All fair game, really. Either you're a believer that a trained professional ought to be so thorough in his concentration that something as basic as background noise (twigs snapping, shutters clicking, the gentleman just off the fringe unwrapping his Mars bar) shouldn't bother him in the slightest, or you subscribe to the theory that a precision sport like golf requires exactly such respectful and observant silence to be played at its highest level.

I favor a third notion, which is that it's irrelevant what golfers ought to be able to stand in the way of noise when their entire pro careers have been predicated on the principle of quiet. In other words, you want Tiger to play out of the rough while the lady in the crowd just behind him clears her sinuses, that's fine, so long as everyone agrees that the new rules stipulate all the noise you can make, at any time, and the entire field hereafter will be subject to the same sorts of routine distractions. (Golf as an NBA free-throw experience? I'm all for it. Just change the tradition and gallery regulations of the sport, and we're off and running. Until then, let's keep the moronisms to a minimum and see how it goes.)

But all of this pales before the larger question today, which remains: John Daly?

John Daly was bothered by noise? Is there any hope for mankind? John Daly is like the last of the savages. He's the guy who falls off his stool at the 19th Hole long enough to blast some brilliant (or brilliantly errant) heat-seeking missile off the tee, then busily resumes the rest of his clattering, clanking life while only barely thinking about the shot he'll hit next. For a good while there, he was the golfer for the rest of us, at least in theory.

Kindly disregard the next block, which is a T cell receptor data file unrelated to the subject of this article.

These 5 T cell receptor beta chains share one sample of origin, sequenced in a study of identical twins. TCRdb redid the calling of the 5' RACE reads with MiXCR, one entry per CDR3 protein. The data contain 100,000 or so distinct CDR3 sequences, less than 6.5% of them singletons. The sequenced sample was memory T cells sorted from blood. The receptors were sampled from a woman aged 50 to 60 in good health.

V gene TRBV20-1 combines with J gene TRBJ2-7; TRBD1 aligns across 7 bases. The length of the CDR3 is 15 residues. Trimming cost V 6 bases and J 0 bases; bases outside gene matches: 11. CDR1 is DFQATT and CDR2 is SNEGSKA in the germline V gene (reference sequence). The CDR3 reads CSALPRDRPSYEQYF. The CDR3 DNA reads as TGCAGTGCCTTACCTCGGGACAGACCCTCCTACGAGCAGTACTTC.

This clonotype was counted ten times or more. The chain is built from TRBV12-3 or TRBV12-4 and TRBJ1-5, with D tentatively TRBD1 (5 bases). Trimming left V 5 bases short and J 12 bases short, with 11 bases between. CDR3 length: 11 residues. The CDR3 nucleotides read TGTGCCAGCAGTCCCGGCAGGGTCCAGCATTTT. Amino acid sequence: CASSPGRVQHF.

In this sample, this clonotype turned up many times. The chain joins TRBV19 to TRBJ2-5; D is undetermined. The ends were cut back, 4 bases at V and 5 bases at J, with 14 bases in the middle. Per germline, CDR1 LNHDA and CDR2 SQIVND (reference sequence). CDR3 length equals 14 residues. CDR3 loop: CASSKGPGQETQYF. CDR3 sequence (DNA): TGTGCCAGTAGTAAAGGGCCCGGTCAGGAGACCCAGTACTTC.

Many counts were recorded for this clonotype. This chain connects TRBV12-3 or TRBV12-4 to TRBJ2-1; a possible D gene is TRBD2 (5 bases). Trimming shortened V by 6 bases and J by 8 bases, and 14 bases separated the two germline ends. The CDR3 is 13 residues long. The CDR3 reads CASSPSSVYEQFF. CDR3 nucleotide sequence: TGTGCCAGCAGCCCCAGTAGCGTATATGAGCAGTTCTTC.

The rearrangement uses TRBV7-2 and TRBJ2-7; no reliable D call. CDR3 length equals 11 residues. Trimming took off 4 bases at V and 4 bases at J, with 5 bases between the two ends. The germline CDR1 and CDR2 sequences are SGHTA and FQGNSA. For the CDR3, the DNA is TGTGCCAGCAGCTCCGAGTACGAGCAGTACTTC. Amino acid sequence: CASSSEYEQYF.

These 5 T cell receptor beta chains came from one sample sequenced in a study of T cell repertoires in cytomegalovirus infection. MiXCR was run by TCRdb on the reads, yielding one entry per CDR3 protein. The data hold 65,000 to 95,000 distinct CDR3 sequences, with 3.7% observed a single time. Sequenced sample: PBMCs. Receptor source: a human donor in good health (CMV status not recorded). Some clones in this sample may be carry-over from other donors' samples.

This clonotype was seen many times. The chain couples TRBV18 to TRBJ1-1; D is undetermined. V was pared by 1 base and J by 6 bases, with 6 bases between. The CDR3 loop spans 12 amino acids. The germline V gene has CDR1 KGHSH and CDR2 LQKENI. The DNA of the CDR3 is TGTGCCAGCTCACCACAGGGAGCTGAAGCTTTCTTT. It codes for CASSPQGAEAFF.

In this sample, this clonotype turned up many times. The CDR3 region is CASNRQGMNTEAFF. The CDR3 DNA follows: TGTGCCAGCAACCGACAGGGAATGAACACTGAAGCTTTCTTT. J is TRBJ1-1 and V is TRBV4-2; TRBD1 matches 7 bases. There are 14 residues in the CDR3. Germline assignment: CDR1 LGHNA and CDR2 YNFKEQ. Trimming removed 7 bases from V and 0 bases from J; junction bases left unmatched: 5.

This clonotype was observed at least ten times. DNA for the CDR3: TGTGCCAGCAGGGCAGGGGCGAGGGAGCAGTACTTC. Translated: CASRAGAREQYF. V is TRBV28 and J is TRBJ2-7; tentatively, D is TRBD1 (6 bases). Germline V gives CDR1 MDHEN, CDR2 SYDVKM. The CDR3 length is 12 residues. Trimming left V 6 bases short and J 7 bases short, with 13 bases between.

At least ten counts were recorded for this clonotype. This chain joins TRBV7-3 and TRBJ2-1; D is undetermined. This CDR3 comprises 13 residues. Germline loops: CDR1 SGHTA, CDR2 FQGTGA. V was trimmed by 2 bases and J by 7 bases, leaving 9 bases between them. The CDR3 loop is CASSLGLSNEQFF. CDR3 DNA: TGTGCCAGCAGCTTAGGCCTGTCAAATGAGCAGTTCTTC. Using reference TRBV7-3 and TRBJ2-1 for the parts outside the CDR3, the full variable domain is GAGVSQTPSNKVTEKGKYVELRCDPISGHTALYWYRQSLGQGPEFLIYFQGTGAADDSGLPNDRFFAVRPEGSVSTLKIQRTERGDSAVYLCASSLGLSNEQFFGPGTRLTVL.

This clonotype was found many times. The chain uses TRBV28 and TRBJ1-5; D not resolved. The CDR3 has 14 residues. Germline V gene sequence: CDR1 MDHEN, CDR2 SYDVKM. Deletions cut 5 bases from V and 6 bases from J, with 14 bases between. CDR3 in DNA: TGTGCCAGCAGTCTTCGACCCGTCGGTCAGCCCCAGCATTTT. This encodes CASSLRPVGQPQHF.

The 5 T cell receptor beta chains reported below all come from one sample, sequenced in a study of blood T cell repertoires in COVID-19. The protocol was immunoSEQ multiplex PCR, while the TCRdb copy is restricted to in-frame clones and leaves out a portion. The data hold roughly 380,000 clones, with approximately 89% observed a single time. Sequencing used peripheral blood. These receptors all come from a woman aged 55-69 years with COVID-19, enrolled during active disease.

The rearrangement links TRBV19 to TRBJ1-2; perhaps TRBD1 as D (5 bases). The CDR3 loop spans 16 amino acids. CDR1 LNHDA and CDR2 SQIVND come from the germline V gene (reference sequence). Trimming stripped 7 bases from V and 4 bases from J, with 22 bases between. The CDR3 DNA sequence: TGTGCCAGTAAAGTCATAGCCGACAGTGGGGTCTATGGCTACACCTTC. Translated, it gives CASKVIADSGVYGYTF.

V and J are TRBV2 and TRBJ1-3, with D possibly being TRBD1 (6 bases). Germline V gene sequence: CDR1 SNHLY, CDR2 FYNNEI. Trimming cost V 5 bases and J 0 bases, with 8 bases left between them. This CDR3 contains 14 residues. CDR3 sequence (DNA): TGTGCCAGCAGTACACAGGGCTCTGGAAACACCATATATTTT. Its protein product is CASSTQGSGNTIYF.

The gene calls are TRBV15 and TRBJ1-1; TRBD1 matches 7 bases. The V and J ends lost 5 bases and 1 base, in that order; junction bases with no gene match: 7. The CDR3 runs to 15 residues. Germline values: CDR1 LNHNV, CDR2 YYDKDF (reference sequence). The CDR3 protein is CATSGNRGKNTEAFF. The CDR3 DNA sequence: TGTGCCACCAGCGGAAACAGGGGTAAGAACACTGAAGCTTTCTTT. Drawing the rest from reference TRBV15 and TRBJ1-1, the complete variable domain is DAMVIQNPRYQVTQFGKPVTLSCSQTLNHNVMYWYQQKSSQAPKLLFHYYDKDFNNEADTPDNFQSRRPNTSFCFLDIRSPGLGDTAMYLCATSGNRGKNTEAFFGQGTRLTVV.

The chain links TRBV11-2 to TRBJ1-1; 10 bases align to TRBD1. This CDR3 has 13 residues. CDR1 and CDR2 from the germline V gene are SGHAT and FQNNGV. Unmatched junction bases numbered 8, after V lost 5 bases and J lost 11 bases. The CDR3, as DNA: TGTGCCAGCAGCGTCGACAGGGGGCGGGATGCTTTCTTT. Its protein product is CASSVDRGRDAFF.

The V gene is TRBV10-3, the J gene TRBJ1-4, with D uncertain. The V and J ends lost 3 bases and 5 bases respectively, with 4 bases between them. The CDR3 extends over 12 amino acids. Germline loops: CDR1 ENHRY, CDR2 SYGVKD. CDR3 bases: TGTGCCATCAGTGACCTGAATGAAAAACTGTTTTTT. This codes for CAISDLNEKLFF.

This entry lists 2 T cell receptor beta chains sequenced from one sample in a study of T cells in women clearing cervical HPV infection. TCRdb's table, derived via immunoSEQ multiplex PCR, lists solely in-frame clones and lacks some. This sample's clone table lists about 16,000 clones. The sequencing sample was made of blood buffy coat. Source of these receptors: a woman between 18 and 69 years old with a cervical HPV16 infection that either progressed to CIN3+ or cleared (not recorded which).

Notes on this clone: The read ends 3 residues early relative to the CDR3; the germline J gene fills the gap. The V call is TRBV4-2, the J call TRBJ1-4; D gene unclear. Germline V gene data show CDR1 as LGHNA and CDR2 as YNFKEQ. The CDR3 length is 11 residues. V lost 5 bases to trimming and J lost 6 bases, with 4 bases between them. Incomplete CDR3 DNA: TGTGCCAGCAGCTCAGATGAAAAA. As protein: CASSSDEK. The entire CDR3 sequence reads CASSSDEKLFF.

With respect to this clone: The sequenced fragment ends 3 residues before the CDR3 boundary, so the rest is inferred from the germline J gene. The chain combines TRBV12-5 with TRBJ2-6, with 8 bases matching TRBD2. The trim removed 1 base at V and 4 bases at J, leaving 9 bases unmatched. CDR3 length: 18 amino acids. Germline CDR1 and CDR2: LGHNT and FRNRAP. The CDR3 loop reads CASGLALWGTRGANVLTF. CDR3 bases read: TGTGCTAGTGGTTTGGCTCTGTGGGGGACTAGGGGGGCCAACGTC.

Am I oversimplifying the career that is Daly's? You bet I am. I don't want the issue complicated, because if even John Daly can find himself put off his game by a stinking camera click, we're all doomed. Have you read the man's autobiography? (Has Daly?) The sound track accompanying his life so far has to be volume 11. Surely he has more buzzes and beeps going through his head on a moment-by-moment basis than any single gallery minion could produce with a Sure Shot.

It strains the bounds of credulity that Daly would even notice a camera going off, much less be especially fazed by it -- and much, much less take that distraction all the way out to the level of tournament-ending owie. Whatever else you make of Daly, that sort of stuff just isn't supposed to matter.

So you'll have to roll with it on this one, with the flying opinions about what constitutes fair game in a sport like golf tinged today with just a bit of disbelief. Maybe it took John Daly going down with injury-by-spectator to really drive the topic into hyperspace, because if it can happen to Daly, there must no longer be any questioning its effect on the tortured souls of the PGA Tour. Stop the madness.

Mark Kreidler's book "Four Days to Glory: Wrestling With the Soul of the American Heartland" is in national release. Kreidler, a regular contributor to ESPN.com and ESPN The Magazine, can be reached at mark@markkreidler.com.

ALSO SEE